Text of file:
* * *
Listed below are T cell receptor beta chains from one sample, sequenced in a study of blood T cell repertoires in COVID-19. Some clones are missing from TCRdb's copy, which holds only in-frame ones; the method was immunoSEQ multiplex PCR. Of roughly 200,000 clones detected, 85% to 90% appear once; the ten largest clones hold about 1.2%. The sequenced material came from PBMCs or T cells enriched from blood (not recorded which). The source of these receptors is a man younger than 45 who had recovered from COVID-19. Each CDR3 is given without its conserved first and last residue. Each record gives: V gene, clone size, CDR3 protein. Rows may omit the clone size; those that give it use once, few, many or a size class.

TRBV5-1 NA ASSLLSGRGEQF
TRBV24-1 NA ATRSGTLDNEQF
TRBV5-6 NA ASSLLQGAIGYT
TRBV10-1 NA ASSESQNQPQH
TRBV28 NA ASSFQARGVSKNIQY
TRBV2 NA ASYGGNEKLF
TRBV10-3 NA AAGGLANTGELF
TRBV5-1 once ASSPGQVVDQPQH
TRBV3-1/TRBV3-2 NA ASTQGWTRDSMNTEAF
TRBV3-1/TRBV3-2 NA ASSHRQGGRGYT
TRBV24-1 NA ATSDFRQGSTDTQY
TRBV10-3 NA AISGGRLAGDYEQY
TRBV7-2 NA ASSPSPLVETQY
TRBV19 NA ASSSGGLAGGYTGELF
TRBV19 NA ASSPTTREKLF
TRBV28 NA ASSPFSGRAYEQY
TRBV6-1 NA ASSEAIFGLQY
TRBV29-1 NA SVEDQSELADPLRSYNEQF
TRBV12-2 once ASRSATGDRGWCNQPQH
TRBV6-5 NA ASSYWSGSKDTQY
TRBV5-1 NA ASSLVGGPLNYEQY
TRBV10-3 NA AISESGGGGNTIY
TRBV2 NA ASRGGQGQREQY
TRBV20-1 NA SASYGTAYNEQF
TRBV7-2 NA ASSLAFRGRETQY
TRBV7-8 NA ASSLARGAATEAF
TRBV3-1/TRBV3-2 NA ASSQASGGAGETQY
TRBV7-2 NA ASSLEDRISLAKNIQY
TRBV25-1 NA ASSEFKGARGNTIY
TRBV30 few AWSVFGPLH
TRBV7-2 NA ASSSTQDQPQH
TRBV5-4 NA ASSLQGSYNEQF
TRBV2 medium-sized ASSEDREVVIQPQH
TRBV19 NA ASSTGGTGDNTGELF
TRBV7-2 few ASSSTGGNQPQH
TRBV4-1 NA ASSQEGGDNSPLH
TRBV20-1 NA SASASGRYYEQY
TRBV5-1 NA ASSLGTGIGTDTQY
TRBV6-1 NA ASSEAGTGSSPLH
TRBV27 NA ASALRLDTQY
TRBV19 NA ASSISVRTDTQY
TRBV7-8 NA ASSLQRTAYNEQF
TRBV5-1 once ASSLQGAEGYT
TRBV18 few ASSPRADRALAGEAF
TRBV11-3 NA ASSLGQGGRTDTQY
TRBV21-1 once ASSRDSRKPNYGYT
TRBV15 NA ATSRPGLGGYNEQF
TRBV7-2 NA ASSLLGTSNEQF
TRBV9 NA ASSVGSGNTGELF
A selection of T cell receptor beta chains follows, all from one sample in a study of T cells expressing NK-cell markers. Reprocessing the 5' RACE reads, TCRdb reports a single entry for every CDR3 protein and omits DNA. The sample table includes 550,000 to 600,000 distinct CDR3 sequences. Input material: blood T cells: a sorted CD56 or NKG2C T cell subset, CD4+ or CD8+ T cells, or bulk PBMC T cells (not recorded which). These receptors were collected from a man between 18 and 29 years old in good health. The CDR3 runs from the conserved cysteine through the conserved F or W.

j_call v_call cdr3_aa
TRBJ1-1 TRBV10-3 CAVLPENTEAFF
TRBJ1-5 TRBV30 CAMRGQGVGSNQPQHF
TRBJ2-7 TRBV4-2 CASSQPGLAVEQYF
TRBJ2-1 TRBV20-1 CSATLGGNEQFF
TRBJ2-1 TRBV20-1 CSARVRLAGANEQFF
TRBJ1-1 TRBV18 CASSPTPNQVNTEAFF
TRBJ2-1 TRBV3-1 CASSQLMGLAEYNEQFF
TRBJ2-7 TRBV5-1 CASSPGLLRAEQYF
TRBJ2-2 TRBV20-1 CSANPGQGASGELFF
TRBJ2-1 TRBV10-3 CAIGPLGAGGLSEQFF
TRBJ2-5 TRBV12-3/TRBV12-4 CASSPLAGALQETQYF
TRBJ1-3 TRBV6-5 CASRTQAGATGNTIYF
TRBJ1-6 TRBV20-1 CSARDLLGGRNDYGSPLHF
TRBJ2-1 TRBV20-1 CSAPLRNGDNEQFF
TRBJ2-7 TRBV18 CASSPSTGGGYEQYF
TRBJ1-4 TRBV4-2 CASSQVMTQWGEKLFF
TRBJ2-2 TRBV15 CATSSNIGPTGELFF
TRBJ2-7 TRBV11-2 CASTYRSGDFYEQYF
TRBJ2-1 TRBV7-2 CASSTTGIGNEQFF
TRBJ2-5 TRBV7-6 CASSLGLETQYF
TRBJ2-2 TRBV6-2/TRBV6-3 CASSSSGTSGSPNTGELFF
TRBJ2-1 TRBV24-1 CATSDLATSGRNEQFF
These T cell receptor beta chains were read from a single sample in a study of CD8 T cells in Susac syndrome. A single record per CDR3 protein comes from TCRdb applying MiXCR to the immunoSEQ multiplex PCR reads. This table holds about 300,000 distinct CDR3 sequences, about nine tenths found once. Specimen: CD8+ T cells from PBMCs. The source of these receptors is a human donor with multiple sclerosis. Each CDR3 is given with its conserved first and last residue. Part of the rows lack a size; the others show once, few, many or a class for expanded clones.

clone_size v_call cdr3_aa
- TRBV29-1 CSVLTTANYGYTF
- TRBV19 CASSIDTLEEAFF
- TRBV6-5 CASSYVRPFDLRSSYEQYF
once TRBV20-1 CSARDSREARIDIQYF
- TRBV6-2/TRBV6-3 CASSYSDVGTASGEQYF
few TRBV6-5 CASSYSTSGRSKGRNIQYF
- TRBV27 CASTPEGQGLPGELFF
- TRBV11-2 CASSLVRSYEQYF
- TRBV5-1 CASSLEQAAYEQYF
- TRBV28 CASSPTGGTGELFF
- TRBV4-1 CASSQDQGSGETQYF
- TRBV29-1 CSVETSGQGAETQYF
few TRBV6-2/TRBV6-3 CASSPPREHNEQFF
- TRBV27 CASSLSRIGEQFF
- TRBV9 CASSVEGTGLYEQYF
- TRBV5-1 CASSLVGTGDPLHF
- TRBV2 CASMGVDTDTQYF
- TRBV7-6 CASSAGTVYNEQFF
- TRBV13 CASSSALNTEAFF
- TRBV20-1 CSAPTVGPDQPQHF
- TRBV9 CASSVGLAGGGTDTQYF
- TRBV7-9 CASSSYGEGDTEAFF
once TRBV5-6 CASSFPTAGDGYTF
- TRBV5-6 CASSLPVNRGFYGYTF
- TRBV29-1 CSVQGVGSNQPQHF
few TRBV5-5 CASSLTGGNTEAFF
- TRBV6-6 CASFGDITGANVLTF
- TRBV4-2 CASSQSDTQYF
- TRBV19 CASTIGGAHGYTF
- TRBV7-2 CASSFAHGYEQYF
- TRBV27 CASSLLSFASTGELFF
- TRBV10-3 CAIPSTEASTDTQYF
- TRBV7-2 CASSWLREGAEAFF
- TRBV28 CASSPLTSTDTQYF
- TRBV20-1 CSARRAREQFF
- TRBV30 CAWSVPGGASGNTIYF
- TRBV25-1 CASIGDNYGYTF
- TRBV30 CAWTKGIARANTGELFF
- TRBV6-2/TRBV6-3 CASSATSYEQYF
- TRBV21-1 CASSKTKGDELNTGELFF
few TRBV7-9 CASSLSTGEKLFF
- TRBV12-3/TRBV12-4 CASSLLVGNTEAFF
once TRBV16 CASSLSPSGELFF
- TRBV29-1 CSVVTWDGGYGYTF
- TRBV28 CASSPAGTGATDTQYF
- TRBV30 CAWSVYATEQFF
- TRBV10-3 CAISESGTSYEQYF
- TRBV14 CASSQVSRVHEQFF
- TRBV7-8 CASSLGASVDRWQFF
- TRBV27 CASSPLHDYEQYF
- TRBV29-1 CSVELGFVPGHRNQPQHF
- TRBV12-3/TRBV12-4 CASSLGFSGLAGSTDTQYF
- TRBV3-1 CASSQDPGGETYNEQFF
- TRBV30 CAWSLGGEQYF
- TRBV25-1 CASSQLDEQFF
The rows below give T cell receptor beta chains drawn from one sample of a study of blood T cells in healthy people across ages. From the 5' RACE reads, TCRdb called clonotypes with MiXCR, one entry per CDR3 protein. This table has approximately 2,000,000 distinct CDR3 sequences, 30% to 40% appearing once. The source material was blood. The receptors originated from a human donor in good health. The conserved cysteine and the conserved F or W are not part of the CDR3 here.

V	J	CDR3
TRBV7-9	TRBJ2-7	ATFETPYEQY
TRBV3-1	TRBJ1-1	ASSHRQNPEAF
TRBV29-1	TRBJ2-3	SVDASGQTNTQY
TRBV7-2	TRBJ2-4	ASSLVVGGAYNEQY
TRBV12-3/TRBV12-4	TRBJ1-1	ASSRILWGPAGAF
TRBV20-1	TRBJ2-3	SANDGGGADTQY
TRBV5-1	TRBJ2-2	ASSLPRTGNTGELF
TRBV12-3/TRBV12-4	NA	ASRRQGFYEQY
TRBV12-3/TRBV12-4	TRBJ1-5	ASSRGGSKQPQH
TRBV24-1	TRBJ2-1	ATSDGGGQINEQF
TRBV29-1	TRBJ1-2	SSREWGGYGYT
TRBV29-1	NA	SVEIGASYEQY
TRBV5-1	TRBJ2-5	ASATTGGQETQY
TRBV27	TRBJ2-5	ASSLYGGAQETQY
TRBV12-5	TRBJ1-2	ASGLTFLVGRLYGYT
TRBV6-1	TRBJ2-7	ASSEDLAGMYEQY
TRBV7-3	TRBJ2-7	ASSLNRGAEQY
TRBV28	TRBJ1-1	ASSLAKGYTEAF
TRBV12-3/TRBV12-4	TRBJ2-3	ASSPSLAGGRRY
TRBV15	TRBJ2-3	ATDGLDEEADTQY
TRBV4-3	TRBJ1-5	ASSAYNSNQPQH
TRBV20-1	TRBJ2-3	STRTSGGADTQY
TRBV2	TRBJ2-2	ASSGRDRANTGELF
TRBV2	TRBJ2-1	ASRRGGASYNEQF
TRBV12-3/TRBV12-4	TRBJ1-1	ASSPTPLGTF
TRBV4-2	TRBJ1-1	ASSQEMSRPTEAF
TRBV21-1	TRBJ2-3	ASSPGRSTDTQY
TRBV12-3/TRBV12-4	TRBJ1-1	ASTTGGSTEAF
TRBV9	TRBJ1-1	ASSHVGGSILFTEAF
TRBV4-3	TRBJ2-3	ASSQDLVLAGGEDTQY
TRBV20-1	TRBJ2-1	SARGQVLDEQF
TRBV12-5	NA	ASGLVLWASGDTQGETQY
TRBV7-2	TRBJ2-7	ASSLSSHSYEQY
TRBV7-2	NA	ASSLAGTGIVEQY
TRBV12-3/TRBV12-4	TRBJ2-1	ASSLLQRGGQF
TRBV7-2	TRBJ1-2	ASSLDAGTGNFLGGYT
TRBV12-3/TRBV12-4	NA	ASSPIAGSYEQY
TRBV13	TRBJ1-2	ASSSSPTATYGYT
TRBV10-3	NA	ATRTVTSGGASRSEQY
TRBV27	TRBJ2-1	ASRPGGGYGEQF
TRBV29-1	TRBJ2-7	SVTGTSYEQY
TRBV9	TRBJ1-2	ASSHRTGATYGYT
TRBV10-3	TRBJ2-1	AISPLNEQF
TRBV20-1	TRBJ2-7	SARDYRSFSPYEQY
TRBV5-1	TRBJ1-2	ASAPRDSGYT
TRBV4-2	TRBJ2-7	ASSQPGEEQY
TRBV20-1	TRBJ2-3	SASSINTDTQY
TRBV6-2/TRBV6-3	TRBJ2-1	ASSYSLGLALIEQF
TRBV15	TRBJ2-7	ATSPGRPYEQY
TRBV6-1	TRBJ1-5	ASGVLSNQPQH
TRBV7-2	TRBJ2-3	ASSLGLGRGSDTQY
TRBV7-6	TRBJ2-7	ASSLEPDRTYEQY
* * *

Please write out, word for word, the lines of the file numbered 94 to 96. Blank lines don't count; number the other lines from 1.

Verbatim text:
- TRBV7-6 CASSAGTVYNEQFF
- TRBV13 CASSSALNTEAFF
- TRBV20-1 CSAPTVGPDQPQHF